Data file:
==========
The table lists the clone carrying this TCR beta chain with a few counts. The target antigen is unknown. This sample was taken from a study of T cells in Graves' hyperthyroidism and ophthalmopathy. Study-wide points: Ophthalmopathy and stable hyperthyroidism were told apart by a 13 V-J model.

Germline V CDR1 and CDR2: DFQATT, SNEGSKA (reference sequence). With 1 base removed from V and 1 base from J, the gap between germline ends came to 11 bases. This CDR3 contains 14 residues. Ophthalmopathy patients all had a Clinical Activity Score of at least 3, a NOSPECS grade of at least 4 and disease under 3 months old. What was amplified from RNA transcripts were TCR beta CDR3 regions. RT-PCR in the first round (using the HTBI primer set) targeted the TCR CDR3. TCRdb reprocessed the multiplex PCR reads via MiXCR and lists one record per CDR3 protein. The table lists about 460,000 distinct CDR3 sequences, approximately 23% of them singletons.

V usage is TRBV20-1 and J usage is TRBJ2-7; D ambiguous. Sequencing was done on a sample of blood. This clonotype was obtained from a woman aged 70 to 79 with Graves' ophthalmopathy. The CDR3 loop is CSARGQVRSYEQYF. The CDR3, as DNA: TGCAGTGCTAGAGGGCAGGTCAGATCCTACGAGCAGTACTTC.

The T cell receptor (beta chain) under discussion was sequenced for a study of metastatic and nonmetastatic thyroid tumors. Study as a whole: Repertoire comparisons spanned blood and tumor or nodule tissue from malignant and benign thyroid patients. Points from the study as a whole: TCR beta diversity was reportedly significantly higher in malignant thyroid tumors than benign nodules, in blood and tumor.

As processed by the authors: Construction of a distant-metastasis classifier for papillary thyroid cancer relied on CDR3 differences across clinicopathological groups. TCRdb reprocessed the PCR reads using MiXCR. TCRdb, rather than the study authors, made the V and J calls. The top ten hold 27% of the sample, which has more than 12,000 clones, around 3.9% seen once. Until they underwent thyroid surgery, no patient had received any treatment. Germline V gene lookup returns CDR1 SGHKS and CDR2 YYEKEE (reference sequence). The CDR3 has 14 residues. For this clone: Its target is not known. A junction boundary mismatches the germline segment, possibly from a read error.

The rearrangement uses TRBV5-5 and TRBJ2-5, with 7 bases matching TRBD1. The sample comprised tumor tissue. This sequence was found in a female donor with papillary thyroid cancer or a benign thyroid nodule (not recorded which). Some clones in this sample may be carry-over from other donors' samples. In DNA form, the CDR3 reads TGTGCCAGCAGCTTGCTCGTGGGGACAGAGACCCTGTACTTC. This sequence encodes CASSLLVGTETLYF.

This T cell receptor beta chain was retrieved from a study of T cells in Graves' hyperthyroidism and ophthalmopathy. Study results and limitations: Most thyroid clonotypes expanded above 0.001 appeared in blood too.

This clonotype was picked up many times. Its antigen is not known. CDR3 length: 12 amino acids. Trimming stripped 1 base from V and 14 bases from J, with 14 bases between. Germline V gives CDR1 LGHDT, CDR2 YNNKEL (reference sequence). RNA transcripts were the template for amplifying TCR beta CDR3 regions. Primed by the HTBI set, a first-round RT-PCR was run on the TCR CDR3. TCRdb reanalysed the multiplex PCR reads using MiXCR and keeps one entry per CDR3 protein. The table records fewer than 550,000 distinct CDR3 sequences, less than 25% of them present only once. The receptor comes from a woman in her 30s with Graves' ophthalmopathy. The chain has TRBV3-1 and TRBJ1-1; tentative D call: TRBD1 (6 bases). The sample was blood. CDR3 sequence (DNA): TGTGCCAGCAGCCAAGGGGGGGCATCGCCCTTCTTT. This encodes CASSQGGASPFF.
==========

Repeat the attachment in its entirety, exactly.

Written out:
The table lists the clone carrying this TCR beta chain with a few counts. The target antigen is unknown. This sample was taken from a study of T cells in Graves' hyperthyroidism and ophthalmopathy. Study-wide points: Ophthalmopathy and stable hyperthyroidism were told apart by a 13 V-J model.

Germline V CDR1 and CDR2: DFQATT, SNEGSKA (reference sequence). With 1 base removed from V and 1 base from J, the gap between germline ends came to 11 bases. This CDR3 contains 14 residues. Ophthalmopathy patients all had a Clinical Activity Score of at least 3, a NOSPECS grade of at least 4 and disease under 3 months old. What was amplified from RNA transcripts were TCR beta CDR3 regions. RT-PCR in the first round (using the HTBI primer set) targeted the TCR CDR3. TCRdb reprocessed the multiplex PCR reads via MiXCR and lists one record per CDR3 protein. The table lists about 460,000 distinct CDR3 sequences, approximately 23% of them singletons.

V usage is TRBV20-1 and J usage is TRBJ2-7; D ambiguous. Sequencing was done on a sample of blood. This clonotype was obtained from a woman aged 70 to 79 with Graves' ophthalmopathy. The CDR3 loop is CSARGQVRSYEQYF. The CDR3, as DNA: TGCAGTGCTAGAGGGCAGGTCAGATCCTACGAGCAGTACTTC.

The T cell receptor (beta chain) under discussion was sequenced for a study of metastatic and nonmetastatic thyroid tumors. Study as a whole: Repertoire comparisons spanned blood and tumor or nodule tissue from malignant and benign thyroid patients. Points from the study as a whole: TCR beta diversity was reportedly significantly higher in malignant thyroid tumors than benign nodules, in blood and tumor.

As processed by the authors: Construction of a distant-metastasis classifier for papillary thyroid cancer relied on CDR3 differences across clinicopathological groups. TCRdb reprocessed the PCR reads using MiXCR. TCRdb, rather than the study authors, made the V and J calls. The top ten hold 27% of the sample, which has more than 12,000 clones, around 3.9% seen once. Until they underwent thyroid surgery, no patient had received any treatment. Germline V gene lookup returns CDR1 SGHKS and CDR2 YYEKEE (reference sequence). The CDR3 has 14 residues. For this clone: Its target is not known. A junction boundary mismatches the germline segment, possibly from a read error.

The rearrangement uses TRBV5-5 and TRBJ2-5, with 7 bases matching TRBD1. The sample comprised tumor tissue. This sequence was found in a female donor with papillary thyroid cancer or a benign thyroid nodule (not recorded which). Some clones in this sample may be carry-over from other donors' samples. In DNA form, the CDR3 reads TGTGCCAGCAGCTTGCTCGTGGGGACAGAGACCCTGTACTTC. This sequence encodes CASSLLVGTETLYF.

This T cell receptor beta chain was retrieved from a study of T cells in Graves' hyperthyroidism and ophthalmopathy. Study results and limitations: Most thyroid clonotypes expanded above 0.001 appeared in blood too.

This clonotype was picked up many times. Its antigen is not known. CDR3 length: 12 amino acids. Trimming stripped 1 base from V and 14 bases from J, with 14 bases between. Germline V gives CDR1 LGHDT, CDR2 YNNKEL (reference sequence). RNA transcripts were the template for amplifying TCR beta CDR3 regions. Primed by the HTBI set, a first-round RT-PCR was run on the TCR CDR3. TCRdb reanalysed the multiplex PCR reads using MiXCR and keeps one entry per CDR3 protein. The table records fewer than 550,000 distinct CDR3 sequences, less than 25% of them present only once. The receptor comes from a woman in her 30s with Graves' ophthalmopathy. The chain has TRBV3-1 and TRBJ1-1; tentative D call: TRBD1 (6 bases). The sample was blood. CDR3 sequence (DNA): TGTGCCAGCAGCCAAGGGGGGGCATCGCCCTTCTTT. This encodes CASSQGGASPFF.